On Friday, environment secretary Michael Gove appeared on BBC Radio 4’s Today programme to defend the government against the backlash that has erupted in the wake of the House of Commons vote on animal sentience. He denied that MPs had voted against the notion animals were sentient, and claimed social media had “distorted” the facts.

In fact, his plans for a green Brexit included having the “best possible protection of animal welfare anywhere in the world” Gove told the BBC.

Right. So what did the government actually vote against?

An amendment to the EU (Withdrawal) Bill tabled by Green MP Caroline Lucas, which would have incorporated the EU protocol on animal sentience set out in Article 13 of the Lisbon Treaty into UK law.

Article 13 recognises that animals are “sentient beings”, which feel pain and emotion, and puts the onus on the state to “pay full regard to the welfare requirements of animals” when formulating and implementing agriculture, fisheries, transport, research and space policies.

On the other hand, existing UK law doesn’t explicitly acknowledge that animals have feelings and emotions, and puts the onus for welfare on the owners and keepers of animals.

“The government have rightly and commendably committed to transferring all existing EU law on animal welfare into UK law under the Bill, but because the text of the Lisbon Treaty is not transferred by the Bill, the wording of article 13 on animal sentience will not explicitly be incorporated into UK law,” Lucas told the House of Commons.

Why the social media backlash?

MPs rejected the amendment by a vote of 313 to 295, with the prime minister later stepping in to say Britain’s animals were already protected under the UK Animal Welfare Act.

Caroline Lucas and other campaigners reacted angrily, arguing the Animal Welfare Act only provided protection for domestic animals, leaving wild animals and those used for research potentially at risk from future government policies.

The RSPCA said the vote was a “backward step” for the UK, while Helen Browning, CEO of the Soil Association, accused the government of “paving the way” for lower animal welfare standards.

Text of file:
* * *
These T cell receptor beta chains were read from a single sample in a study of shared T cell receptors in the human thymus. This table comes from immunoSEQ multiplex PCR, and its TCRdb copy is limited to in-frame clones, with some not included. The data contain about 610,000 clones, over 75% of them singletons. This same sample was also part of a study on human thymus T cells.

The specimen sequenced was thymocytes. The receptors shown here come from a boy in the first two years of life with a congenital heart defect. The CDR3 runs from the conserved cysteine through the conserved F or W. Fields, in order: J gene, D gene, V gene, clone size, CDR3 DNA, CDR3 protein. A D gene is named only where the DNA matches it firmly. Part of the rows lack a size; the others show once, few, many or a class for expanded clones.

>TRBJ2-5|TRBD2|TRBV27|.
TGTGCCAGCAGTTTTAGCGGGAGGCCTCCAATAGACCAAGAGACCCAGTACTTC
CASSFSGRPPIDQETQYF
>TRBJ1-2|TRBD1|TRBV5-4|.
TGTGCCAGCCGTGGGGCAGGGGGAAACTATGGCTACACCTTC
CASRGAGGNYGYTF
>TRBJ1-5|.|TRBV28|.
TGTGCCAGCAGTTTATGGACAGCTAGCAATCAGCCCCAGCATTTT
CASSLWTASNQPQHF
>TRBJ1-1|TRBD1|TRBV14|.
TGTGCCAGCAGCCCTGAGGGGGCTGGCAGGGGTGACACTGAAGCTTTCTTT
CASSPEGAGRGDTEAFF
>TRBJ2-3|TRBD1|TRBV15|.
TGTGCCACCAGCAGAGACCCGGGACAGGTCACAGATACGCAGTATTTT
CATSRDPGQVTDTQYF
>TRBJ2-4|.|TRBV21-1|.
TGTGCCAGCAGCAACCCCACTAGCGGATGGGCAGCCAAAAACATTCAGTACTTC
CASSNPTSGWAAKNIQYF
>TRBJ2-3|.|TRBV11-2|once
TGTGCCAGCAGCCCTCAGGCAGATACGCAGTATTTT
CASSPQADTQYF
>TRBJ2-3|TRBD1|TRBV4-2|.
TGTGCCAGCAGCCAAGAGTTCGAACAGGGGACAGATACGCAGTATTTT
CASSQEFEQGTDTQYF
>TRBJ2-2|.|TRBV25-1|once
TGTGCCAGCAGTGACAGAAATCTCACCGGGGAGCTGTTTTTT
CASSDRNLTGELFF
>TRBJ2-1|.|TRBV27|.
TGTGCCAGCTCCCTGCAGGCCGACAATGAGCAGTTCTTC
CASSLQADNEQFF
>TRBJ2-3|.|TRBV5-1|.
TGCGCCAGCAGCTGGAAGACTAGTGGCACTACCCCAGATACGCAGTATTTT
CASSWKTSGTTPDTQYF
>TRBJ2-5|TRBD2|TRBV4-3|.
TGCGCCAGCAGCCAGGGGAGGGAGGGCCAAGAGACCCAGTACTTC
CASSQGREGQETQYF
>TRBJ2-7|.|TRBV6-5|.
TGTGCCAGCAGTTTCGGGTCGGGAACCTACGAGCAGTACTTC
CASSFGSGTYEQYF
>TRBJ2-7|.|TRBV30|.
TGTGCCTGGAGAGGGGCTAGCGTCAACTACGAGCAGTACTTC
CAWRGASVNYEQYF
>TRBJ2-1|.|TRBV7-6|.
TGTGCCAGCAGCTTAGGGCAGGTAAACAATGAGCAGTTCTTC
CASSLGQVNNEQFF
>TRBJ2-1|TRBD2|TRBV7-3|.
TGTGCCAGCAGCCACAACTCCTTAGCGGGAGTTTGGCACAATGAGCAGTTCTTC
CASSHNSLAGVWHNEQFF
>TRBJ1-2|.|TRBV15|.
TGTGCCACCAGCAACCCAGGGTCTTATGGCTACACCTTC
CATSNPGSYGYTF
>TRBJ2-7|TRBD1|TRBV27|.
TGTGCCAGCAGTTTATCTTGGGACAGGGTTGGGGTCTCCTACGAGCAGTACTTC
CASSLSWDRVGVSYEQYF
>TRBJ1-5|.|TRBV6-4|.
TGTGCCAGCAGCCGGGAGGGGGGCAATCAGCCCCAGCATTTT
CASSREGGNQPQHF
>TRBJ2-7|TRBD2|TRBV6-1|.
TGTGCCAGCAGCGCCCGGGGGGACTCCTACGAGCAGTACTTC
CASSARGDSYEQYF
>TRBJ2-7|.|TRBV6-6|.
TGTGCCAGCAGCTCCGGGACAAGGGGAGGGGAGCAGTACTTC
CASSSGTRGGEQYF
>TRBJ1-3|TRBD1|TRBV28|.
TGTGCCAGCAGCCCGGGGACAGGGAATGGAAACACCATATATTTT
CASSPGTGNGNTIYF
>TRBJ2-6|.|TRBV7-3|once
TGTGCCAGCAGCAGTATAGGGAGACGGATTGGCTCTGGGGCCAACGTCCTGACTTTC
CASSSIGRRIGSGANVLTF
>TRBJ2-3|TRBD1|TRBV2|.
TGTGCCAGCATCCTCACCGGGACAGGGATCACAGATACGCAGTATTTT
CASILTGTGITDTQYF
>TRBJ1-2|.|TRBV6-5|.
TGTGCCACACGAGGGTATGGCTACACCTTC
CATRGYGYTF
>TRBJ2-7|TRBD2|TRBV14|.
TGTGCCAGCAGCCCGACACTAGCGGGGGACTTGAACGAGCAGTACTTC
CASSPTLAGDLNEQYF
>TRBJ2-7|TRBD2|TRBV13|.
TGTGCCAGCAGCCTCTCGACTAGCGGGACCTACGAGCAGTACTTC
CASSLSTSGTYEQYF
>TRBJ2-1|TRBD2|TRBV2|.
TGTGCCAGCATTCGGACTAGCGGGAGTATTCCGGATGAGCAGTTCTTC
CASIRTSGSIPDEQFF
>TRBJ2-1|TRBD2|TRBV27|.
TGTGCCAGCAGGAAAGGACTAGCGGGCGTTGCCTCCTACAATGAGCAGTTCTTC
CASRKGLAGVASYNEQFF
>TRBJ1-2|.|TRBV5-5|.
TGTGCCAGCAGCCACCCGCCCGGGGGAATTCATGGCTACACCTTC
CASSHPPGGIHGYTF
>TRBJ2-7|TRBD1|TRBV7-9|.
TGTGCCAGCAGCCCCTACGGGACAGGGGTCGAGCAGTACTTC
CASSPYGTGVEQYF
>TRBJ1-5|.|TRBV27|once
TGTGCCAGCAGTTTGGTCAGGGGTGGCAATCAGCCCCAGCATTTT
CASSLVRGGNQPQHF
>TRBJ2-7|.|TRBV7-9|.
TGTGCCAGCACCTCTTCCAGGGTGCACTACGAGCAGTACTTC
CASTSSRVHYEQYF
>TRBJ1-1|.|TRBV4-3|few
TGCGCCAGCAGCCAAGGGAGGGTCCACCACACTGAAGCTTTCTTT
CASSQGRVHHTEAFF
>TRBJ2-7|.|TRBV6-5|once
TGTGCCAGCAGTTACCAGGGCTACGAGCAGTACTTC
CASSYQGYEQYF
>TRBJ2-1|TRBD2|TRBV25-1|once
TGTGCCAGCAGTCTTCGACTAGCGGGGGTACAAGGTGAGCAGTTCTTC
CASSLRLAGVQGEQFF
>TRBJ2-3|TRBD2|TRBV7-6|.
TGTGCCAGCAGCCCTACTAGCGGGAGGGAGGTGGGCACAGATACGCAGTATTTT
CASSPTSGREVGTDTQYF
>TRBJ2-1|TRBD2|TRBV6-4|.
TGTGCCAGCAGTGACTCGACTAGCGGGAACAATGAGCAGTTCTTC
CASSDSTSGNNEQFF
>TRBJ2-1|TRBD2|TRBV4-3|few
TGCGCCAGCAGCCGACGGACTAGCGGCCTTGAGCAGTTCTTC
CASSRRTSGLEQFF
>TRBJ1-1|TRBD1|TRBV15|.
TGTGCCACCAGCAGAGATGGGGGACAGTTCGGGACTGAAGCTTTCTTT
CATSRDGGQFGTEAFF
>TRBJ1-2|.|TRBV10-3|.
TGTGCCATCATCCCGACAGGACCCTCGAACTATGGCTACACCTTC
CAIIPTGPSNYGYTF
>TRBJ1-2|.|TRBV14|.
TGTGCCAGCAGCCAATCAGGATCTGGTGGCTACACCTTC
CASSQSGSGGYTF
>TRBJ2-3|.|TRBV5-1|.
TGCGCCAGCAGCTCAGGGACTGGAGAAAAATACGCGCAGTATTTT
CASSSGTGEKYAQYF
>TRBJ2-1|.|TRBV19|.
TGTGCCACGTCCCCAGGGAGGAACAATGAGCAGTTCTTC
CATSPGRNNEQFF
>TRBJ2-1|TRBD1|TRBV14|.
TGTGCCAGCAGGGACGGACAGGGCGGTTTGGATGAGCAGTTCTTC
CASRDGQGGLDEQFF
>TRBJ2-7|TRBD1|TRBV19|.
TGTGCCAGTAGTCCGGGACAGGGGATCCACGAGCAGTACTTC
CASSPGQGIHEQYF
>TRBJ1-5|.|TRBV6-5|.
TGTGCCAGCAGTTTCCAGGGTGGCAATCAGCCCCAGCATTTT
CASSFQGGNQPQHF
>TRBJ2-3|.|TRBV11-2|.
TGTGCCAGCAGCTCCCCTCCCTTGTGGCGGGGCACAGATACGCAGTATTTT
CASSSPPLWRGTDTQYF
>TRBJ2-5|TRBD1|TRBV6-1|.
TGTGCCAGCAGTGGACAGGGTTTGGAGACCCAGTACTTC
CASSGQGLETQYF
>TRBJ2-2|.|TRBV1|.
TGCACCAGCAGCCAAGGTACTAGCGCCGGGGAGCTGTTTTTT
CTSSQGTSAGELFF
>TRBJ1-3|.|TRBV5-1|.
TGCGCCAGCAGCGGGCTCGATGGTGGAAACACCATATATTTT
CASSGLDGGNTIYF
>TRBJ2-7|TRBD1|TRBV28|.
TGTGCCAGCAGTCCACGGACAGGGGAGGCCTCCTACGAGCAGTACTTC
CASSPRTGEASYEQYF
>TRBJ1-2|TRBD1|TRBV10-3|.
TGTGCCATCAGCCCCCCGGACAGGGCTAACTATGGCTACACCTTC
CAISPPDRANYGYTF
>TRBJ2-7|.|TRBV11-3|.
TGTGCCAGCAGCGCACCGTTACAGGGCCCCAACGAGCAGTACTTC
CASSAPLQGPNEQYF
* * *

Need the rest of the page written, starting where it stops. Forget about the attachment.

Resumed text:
A change.org petition calling on the government to repeal its decision to exclude animal sentience in the EU withdrawal Bill had gathered more than 200,000 signatures at the time of writing.

Will animal welfare standards fall? 

Not according to Gove. ‘It has been suggested that the vote somehow signalled a weakening in the protection of animals - that is wrong,’ he said in a written ministerial statement on Thursday. ‘Voting against the amendment was not a vote against the idea that animals are sentient and feel pain.’

Gove insisted amendment proposed by Lucas was ‘faulty’ because article 13 had failed to prevent practices across the EU that were cruel and painful to animals, such as the live export of animals for slaughter.

MPs do want to include recognition of animal sentience in law. They just don’t want the EU’s version, he said. ‘This government will ensure that any necessary changes required to UK law are made in a rigorous and comprehensive way to ensure animal sentience is recognised after we leave the EU. The Withdrawal Bill is not the right place to address this, however we are considering the right legislative vehicle.’

In the meantime, the UK government is determined to go ‘above and beyond’ the EU when it comes to animal welfare, Gove said.